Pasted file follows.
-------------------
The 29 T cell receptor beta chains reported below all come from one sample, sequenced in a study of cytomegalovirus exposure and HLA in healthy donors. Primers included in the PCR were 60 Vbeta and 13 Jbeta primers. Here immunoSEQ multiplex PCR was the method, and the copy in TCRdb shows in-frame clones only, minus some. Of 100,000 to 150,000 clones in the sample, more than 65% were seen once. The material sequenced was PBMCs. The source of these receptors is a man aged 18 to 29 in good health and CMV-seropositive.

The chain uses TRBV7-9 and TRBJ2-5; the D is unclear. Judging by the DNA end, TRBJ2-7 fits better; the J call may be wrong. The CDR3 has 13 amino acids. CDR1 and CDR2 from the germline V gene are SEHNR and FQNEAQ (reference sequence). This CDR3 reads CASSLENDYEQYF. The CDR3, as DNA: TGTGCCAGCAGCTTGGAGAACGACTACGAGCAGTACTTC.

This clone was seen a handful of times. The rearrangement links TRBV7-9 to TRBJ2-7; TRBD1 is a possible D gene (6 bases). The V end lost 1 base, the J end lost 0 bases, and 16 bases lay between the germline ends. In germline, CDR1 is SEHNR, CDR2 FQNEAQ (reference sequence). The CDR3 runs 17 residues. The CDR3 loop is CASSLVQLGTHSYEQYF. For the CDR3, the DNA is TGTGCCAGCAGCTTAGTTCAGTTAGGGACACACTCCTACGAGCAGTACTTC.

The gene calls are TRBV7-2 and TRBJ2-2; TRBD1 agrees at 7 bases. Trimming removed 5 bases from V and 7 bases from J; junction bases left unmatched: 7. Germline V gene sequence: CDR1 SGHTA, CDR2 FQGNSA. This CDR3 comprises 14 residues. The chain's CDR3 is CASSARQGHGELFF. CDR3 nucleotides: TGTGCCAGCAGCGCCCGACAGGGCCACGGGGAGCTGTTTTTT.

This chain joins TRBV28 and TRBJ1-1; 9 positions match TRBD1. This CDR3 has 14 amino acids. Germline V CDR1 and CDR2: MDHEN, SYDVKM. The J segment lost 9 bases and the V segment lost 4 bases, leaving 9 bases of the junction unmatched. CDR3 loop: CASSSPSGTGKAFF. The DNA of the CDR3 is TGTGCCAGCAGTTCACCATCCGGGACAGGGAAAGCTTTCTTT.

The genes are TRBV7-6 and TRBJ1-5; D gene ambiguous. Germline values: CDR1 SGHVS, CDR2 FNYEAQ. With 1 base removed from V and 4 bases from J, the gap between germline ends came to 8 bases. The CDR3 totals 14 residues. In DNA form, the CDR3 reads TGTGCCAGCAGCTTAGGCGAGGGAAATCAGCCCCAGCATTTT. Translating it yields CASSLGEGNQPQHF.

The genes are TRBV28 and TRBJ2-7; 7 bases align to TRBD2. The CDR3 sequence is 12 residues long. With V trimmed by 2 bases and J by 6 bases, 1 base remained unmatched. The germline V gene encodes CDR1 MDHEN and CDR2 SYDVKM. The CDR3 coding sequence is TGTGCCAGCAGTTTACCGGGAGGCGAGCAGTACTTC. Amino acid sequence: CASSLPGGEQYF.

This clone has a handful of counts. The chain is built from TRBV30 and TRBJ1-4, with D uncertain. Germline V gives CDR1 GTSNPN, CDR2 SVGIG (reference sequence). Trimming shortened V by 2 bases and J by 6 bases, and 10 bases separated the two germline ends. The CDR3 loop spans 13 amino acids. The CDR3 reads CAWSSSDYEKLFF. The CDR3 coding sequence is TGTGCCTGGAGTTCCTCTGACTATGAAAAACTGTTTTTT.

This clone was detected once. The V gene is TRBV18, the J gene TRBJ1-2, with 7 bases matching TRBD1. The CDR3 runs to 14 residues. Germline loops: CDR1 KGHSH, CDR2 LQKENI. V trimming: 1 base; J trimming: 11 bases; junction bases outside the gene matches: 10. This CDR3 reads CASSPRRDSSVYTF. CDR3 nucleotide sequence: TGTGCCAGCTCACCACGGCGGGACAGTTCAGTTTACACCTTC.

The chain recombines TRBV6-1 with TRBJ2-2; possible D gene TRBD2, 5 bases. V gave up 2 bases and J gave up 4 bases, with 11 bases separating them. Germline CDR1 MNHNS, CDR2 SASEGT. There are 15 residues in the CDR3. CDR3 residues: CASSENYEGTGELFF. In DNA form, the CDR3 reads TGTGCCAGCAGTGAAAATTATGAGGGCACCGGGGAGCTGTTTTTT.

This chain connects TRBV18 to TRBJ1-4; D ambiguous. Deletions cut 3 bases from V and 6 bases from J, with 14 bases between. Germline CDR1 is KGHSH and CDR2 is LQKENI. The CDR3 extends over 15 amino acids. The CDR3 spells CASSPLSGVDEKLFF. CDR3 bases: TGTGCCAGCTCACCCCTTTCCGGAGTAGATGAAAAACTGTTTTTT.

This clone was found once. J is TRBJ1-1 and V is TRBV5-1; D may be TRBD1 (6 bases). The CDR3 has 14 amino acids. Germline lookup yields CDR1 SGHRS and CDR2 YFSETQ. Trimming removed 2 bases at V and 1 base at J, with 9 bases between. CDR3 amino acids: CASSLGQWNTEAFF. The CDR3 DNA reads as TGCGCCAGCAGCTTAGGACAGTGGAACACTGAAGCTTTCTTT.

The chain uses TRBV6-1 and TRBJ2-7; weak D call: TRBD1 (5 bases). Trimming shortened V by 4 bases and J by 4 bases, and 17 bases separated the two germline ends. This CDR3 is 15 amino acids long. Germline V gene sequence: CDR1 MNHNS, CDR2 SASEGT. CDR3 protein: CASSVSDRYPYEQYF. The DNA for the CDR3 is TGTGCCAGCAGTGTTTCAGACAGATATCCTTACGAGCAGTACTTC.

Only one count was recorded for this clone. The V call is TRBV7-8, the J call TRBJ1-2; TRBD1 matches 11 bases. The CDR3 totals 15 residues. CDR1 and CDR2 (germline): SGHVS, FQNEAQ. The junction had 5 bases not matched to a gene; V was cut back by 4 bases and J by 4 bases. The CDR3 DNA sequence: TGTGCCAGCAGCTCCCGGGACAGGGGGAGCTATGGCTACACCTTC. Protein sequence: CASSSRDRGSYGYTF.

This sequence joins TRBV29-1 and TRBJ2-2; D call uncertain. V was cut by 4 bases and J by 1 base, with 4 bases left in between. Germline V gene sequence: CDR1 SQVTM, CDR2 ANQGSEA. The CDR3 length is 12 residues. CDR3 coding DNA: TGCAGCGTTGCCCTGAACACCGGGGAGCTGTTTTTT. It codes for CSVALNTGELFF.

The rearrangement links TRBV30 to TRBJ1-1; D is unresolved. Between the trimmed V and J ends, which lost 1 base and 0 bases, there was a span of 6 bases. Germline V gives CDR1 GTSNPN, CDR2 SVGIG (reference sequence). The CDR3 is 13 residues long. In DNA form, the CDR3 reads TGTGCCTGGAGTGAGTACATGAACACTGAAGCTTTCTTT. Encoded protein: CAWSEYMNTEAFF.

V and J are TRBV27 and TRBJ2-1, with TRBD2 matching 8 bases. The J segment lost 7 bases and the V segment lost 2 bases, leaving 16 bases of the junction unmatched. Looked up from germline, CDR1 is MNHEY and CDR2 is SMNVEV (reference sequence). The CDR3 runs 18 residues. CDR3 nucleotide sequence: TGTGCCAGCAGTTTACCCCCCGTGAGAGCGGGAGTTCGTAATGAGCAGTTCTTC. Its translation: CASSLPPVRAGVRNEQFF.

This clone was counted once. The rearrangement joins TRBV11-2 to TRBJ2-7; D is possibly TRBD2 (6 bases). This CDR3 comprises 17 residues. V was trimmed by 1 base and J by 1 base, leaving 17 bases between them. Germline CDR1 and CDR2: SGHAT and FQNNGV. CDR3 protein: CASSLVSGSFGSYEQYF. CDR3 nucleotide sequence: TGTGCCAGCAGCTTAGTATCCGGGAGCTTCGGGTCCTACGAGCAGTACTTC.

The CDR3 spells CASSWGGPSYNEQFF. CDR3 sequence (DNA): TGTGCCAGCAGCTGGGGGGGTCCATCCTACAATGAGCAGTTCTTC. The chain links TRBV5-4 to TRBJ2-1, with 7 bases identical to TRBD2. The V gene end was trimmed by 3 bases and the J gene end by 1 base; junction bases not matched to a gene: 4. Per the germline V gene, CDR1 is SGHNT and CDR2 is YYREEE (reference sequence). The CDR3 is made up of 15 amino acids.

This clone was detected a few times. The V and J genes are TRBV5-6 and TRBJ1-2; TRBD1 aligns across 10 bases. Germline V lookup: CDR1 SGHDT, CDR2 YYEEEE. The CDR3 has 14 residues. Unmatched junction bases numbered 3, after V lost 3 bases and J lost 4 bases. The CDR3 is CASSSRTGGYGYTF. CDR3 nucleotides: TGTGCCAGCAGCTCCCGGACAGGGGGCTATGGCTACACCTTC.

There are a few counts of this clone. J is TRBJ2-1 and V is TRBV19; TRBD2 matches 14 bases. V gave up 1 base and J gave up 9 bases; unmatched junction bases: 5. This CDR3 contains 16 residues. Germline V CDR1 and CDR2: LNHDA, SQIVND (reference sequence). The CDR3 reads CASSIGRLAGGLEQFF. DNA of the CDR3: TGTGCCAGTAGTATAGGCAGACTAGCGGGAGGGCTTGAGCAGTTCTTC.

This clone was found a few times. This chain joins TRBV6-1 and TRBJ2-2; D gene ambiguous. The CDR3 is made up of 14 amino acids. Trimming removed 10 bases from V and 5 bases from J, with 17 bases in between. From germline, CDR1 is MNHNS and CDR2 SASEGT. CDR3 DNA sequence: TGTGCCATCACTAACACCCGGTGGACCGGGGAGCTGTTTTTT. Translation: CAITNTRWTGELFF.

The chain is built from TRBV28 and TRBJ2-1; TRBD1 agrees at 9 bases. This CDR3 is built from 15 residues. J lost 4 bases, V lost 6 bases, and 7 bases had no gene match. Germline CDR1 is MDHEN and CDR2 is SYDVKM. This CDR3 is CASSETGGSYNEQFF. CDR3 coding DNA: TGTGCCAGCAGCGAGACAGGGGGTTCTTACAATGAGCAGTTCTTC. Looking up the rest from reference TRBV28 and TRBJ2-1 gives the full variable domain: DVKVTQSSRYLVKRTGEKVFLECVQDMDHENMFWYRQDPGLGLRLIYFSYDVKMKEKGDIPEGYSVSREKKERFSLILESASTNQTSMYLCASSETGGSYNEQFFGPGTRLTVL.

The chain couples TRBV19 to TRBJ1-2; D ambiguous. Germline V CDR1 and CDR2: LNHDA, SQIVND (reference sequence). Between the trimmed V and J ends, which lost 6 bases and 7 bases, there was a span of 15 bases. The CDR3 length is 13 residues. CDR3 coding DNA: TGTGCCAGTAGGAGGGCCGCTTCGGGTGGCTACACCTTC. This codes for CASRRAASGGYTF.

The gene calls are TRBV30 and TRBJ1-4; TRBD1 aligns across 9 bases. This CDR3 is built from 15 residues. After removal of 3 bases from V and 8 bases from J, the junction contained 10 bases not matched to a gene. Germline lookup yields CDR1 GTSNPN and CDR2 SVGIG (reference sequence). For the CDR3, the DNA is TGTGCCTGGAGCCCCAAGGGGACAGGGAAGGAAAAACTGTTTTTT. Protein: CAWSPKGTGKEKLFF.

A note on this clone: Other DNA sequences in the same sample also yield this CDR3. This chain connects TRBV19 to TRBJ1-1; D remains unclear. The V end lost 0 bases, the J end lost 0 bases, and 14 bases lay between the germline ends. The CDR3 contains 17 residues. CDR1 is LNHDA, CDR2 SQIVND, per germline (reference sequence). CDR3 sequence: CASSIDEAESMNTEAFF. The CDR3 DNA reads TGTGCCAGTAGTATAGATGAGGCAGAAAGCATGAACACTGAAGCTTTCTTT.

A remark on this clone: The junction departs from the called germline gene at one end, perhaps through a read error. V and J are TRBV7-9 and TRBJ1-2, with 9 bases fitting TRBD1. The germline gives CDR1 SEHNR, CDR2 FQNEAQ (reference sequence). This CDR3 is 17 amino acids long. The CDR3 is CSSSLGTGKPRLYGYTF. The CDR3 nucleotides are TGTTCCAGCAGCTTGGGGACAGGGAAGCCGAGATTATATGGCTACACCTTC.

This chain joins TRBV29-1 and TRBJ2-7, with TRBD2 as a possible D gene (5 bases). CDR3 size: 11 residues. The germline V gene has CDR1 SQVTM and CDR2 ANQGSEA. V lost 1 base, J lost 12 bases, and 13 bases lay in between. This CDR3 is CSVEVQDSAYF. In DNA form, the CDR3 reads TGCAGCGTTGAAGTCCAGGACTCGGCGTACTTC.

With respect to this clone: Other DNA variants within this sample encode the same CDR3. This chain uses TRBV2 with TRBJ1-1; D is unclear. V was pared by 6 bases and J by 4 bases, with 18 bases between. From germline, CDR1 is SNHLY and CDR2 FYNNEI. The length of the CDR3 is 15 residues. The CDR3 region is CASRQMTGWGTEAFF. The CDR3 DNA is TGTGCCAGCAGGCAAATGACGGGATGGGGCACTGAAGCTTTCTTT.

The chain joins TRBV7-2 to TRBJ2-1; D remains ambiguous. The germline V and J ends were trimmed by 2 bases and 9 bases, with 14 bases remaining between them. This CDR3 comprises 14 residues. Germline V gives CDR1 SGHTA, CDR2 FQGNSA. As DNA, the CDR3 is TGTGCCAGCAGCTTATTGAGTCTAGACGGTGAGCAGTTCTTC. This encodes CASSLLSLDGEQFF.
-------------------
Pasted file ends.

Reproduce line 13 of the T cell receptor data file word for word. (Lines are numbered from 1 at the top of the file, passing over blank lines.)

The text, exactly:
The chain uses TRBV6-1 and TRBJ2-7; weak D call: TRBD1 (5 bases). Trimming shortened V by 4 bases and J by 4 bases, and 17 bases separated the two germline ends. This CDR3 is 15 amino acids long. Germline V gene sequence: CDR1 MNHNS, CDR2 SASEGT. CDR3 protein: CASSVSDRYPYEQYF. The DNA for the CDR3 is TGTGCCAGCAGTGTTTCAGACAGATATCCTTACGAGCAGTACTTC.